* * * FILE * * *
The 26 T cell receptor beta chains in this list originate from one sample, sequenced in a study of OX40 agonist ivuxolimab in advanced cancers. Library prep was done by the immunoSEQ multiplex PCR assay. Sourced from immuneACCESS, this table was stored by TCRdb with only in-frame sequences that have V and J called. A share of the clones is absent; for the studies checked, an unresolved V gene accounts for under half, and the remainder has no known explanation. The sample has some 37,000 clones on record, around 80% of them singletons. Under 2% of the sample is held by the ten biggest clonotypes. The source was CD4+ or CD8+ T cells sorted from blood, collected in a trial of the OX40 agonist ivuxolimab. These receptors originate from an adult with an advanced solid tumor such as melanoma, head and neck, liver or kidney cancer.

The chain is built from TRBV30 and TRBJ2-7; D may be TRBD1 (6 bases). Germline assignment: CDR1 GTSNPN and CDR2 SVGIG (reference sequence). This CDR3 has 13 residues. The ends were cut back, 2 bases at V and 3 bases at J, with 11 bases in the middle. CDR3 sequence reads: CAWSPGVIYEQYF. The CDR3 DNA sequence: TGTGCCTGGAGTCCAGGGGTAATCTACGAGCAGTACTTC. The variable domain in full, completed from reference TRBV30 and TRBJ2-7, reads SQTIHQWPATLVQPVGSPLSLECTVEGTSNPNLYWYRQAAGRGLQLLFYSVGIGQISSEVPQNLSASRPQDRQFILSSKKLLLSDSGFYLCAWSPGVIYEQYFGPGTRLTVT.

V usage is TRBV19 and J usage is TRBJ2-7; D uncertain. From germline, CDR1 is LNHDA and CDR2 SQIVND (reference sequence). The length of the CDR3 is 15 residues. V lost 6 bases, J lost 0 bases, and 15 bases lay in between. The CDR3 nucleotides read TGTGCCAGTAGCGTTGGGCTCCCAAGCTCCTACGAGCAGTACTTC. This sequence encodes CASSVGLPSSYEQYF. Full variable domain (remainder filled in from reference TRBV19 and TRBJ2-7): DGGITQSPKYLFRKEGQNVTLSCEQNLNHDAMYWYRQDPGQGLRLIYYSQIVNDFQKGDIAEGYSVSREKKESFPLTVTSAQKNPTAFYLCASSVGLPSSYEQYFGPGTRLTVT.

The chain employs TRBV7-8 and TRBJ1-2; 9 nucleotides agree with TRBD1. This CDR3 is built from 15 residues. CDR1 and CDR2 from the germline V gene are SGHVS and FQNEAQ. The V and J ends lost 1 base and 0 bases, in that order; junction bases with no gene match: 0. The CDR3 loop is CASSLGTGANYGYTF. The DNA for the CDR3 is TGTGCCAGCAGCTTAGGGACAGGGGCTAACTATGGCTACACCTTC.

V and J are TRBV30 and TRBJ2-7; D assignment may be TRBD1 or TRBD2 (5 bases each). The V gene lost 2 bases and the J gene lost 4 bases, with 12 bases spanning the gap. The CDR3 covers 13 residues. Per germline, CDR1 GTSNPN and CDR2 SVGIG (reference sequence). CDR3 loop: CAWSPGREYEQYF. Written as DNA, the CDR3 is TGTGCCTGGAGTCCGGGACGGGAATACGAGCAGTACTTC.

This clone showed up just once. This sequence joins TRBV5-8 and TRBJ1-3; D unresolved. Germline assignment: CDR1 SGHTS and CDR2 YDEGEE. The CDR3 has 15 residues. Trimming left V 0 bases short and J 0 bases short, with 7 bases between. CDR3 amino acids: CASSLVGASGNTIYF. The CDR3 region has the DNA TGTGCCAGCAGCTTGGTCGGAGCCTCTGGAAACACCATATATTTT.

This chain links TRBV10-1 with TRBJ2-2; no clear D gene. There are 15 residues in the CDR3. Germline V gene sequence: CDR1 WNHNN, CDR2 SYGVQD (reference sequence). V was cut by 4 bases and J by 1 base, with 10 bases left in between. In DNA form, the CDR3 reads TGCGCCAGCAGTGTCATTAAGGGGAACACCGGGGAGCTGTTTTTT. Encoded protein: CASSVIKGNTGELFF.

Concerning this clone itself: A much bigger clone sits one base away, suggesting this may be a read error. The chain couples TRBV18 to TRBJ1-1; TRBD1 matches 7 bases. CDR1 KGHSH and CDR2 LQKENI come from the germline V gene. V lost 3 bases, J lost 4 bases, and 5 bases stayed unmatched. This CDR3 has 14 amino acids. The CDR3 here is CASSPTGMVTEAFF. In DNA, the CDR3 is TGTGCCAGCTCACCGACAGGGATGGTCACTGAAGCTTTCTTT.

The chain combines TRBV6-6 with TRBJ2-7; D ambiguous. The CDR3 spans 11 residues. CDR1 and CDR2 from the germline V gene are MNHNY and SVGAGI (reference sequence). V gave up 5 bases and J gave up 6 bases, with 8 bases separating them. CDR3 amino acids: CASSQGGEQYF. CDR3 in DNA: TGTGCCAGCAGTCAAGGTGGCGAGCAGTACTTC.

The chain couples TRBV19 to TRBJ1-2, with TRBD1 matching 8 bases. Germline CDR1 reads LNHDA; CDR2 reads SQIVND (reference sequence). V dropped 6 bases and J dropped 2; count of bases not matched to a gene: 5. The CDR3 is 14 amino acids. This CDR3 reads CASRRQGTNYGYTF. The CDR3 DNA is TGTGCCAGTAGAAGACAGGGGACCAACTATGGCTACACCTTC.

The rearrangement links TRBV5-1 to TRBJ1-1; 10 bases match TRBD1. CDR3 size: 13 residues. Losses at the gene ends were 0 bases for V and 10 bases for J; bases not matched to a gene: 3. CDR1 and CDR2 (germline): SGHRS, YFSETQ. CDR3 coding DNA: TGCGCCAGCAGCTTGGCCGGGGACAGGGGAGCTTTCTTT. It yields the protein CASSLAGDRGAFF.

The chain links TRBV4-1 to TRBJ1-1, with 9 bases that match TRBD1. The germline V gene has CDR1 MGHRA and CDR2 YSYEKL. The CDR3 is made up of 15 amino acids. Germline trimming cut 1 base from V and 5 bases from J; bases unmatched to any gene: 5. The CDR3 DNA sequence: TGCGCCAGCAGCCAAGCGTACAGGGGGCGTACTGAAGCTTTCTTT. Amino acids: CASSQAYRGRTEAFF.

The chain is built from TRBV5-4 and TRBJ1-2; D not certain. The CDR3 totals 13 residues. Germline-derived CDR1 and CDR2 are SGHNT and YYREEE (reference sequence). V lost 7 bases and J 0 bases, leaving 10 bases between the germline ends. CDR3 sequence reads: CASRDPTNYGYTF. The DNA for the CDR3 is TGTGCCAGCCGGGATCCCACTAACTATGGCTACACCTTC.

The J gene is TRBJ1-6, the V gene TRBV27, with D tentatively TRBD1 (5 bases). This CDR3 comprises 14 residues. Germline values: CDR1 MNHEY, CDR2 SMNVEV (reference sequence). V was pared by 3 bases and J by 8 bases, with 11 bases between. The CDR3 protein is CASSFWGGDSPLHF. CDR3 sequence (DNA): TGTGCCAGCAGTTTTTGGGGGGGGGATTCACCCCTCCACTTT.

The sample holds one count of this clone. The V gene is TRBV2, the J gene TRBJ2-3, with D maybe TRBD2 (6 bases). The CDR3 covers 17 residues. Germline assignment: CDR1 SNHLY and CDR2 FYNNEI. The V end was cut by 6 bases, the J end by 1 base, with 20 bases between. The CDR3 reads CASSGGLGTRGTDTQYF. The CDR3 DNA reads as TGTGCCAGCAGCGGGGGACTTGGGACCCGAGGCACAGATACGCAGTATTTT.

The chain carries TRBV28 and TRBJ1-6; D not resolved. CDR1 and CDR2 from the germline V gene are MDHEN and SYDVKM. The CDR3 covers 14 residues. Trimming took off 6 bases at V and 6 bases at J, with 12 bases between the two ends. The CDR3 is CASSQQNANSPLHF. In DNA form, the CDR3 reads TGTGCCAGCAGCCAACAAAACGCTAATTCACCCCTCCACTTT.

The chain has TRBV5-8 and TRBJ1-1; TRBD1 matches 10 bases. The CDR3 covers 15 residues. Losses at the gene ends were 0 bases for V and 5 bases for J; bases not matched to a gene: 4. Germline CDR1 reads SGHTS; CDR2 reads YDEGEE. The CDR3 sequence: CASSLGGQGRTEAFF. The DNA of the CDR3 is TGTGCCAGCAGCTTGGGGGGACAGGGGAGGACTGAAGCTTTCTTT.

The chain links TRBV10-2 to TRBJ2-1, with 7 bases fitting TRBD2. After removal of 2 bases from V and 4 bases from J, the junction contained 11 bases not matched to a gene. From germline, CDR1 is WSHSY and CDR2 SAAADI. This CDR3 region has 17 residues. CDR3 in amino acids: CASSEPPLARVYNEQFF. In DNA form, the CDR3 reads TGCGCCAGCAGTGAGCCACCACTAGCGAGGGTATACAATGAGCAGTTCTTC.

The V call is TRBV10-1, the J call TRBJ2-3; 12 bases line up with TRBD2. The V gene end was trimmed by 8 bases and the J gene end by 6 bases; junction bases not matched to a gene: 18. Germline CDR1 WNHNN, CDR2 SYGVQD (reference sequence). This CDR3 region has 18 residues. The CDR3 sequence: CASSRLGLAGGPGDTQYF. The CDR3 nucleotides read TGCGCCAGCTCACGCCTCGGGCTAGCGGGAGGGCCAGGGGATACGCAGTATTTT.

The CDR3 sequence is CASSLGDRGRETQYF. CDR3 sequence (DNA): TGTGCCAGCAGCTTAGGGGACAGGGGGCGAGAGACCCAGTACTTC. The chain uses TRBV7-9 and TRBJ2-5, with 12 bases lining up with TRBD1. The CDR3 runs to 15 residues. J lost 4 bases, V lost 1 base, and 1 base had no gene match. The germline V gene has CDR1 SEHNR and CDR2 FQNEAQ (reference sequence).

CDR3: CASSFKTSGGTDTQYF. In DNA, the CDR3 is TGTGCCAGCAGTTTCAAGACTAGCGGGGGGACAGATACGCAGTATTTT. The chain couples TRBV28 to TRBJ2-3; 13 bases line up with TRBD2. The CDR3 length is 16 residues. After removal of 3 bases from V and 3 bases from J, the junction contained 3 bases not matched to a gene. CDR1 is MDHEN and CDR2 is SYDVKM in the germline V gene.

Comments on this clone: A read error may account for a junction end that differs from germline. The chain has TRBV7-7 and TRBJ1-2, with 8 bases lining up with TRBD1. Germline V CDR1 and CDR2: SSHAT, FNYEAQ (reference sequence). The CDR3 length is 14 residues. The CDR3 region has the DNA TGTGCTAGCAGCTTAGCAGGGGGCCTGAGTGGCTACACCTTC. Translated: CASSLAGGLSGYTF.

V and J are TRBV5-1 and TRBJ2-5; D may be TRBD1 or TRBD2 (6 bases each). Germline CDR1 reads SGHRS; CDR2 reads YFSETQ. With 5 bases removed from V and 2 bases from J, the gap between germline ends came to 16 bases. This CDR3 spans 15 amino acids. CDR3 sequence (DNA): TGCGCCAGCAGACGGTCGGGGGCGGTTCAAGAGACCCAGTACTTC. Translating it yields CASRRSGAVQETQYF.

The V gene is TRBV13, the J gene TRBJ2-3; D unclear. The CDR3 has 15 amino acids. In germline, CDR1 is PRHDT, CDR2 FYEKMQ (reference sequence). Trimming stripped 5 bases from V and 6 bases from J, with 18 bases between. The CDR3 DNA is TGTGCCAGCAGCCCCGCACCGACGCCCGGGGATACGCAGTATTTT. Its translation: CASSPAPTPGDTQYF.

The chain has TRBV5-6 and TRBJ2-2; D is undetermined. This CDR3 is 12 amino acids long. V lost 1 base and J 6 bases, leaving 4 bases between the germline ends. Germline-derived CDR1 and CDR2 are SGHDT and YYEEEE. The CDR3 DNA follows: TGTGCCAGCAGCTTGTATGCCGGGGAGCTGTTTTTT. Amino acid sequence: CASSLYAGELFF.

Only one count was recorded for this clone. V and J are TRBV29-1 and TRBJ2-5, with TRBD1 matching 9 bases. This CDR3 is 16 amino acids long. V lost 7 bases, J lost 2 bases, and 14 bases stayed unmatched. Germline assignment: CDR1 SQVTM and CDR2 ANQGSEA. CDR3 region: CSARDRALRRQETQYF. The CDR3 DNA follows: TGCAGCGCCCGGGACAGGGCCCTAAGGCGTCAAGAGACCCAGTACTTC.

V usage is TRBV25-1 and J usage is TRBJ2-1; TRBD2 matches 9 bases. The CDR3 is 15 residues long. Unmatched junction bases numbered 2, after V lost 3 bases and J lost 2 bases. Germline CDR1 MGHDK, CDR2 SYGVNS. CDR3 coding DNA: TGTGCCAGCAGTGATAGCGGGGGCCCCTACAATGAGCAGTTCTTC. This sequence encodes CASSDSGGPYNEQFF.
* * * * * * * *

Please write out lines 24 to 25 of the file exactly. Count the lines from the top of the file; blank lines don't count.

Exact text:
The V gene is TRBV13, the J gene TRBJ2-3; D unclear. The CDR3 has 15 amino acids. In germline, CDR1 is PRHDT, CDR2 FYEKMQ (reference sequence). Trimming stripped 5 bases from V and 6 bases from J, with 18 bases between. The CDR3 DNA is TGTGCCAGCAGCCCCGCACCGACGCCCGGGGATACGCAGTATTTT. Its translation: CASSPAPTPGDTQYF.

The chain has TRBV5-6 and TRBJ2-2; D is undetermined. This CDR3 is 12 amino acids long. V lost 1 base and J 6 bases, leaving 4 bases between the germline ends. Germline-derived CDR1 and CDR2 are SGHDT and YYEEEE. The CDR3 DNA follows: TGTGCCAGCAGCTTGTATGCCGGGGAGCTGTTTTTT. Amino acid sequence: CASSLYAGELFF.